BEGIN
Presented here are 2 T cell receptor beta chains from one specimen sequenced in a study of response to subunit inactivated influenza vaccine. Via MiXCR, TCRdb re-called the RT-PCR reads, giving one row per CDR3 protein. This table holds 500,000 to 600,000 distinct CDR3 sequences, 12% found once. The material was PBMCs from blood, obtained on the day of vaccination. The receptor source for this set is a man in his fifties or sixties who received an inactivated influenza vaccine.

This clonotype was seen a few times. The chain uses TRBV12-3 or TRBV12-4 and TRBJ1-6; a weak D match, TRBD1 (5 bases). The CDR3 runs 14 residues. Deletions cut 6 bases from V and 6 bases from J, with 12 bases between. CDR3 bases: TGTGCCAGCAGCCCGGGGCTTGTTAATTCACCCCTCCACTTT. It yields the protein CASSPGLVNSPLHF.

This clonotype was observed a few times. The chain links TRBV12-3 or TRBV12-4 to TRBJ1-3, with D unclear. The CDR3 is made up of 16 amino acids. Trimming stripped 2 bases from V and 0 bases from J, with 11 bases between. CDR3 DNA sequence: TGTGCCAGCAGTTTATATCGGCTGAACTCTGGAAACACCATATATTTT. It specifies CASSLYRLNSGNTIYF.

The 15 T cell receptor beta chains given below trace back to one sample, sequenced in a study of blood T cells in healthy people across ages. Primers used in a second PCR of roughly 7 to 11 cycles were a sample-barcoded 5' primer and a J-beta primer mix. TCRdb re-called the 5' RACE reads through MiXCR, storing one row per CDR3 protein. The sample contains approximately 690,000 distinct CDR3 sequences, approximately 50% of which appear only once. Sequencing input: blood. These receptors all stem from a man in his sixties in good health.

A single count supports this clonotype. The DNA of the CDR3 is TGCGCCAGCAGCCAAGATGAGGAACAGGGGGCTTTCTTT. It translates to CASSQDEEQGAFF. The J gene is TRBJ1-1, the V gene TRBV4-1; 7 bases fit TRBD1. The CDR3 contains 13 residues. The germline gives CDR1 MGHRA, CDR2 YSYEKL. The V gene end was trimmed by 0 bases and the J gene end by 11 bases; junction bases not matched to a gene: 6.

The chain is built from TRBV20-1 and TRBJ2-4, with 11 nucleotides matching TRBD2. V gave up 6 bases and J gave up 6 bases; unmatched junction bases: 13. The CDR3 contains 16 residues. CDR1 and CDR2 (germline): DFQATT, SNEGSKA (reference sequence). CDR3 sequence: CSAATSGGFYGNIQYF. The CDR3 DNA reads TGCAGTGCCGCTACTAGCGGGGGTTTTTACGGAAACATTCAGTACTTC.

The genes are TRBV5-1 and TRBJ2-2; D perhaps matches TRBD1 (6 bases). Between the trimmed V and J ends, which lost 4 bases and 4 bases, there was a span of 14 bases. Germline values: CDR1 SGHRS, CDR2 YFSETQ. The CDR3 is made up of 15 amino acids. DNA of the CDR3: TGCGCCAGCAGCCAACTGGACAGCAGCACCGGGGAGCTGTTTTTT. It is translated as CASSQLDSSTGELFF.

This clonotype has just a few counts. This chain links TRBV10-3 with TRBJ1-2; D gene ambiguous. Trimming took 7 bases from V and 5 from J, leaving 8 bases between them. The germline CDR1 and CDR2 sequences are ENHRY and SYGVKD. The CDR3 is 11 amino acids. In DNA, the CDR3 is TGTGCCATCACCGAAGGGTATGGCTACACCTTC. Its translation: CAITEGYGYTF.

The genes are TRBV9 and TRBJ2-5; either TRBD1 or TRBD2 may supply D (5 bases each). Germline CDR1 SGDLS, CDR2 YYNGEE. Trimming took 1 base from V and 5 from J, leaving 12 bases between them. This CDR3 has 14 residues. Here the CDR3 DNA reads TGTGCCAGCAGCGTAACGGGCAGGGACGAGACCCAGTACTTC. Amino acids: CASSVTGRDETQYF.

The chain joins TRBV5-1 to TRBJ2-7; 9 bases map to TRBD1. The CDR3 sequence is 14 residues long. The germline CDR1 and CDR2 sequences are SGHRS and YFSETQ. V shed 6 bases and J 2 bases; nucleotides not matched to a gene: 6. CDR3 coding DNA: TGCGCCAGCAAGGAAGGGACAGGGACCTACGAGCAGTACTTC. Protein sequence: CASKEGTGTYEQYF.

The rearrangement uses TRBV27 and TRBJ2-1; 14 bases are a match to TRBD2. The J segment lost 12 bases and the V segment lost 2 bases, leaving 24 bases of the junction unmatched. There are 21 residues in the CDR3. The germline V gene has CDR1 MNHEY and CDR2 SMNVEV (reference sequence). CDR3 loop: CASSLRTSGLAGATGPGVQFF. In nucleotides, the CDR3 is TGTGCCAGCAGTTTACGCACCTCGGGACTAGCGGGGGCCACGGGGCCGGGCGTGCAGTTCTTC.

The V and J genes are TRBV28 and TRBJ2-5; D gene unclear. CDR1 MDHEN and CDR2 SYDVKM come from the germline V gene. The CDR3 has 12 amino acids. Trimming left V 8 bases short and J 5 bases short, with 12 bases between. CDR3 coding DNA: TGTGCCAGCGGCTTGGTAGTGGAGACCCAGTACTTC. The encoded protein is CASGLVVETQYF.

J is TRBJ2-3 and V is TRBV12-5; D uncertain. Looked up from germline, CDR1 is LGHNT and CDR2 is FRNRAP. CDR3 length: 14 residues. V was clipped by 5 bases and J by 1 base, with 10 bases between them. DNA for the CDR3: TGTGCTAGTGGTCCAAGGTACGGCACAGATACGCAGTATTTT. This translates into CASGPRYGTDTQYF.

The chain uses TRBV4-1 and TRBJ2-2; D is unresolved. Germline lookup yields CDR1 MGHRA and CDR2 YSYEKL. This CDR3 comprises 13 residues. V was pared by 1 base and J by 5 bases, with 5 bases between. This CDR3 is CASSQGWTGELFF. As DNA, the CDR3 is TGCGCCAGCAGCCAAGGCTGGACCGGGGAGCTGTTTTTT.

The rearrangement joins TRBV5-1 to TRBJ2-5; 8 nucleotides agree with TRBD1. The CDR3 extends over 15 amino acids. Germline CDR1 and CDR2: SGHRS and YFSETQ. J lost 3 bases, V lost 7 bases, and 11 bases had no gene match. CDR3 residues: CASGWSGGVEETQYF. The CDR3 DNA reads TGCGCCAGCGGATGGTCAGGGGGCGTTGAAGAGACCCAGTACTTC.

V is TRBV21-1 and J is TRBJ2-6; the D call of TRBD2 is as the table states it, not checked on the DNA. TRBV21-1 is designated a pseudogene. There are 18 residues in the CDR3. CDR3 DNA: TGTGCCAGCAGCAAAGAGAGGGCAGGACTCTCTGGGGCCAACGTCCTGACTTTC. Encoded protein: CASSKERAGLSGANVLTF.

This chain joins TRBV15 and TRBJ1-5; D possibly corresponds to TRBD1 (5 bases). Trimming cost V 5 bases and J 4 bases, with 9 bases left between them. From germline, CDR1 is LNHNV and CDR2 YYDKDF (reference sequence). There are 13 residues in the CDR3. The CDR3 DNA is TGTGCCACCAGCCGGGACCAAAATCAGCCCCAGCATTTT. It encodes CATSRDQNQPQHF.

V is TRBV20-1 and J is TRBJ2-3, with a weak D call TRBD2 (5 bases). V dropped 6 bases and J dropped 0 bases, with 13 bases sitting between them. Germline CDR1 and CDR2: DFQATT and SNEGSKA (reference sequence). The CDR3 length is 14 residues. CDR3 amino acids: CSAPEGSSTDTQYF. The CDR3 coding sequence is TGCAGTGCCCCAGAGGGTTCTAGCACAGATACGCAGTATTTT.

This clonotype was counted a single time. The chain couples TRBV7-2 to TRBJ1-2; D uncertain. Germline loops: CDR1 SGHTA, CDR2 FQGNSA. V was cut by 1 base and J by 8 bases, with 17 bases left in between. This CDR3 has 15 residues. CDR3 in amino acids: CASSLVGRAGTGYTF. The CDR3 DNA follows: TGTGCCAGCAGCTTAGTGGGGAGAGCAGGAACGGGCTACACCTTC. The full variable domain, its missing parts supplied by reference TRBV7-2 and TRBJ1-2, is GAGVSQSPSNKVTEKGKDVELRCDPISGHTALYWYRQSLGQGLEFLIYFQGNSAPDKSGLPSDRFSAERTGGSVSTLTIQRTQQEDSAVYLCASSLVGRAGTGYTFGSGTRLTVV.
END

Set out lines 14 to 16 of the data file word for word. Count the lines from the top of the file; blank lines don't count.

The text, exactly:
The chain uses TRBV4-1 and TRBJ2-2; D is unresolved. Germline lookup yields CDR1 MGHRA and CDR2 YSYEKL. This CDR3 comprises 13 residues. V was pared by 1 base and J by 5 bases, with 5 bases between. This CDR3 is CASSQGWTGELFF. As DNA, the CDR3 is TGCGCCAGCAGCCAAGGCTGGACCGGGGAGCTGTTTTTT.

The rearrangement joins TRBV5-1 to TRBJ2-5; 8 nucleotides agree with TRBD1. The CDR3 extends over 15 amino acids. Germline CDR1 and CDR2: SGHRS and YFSETQ. J lost 3 bases, V lost 7 bases, and 11 bases had no gene match. CDR3 residues: CASGWSGGVEETQYF. The CDR3 DNA reads TGCGCCAGCGGATGGTCAGGGGGCGTTGAAGAGACCCAGTACTTC.

V is TRBV21-1 and J is TRBJ2-6; the D call of TRBD2 is as the table states it, not checked on the DNA. TRBV21-1 is designated a pseudogene. There are 18 residues in the CDR3. CDR3 DNA: TGTGCCAGCAGCAAAGAGAGGGCAGGACTCTCTGGGGCCAACGTCCTGACTTTC. Encoded protein: CASSKERAGLSGANVLTF.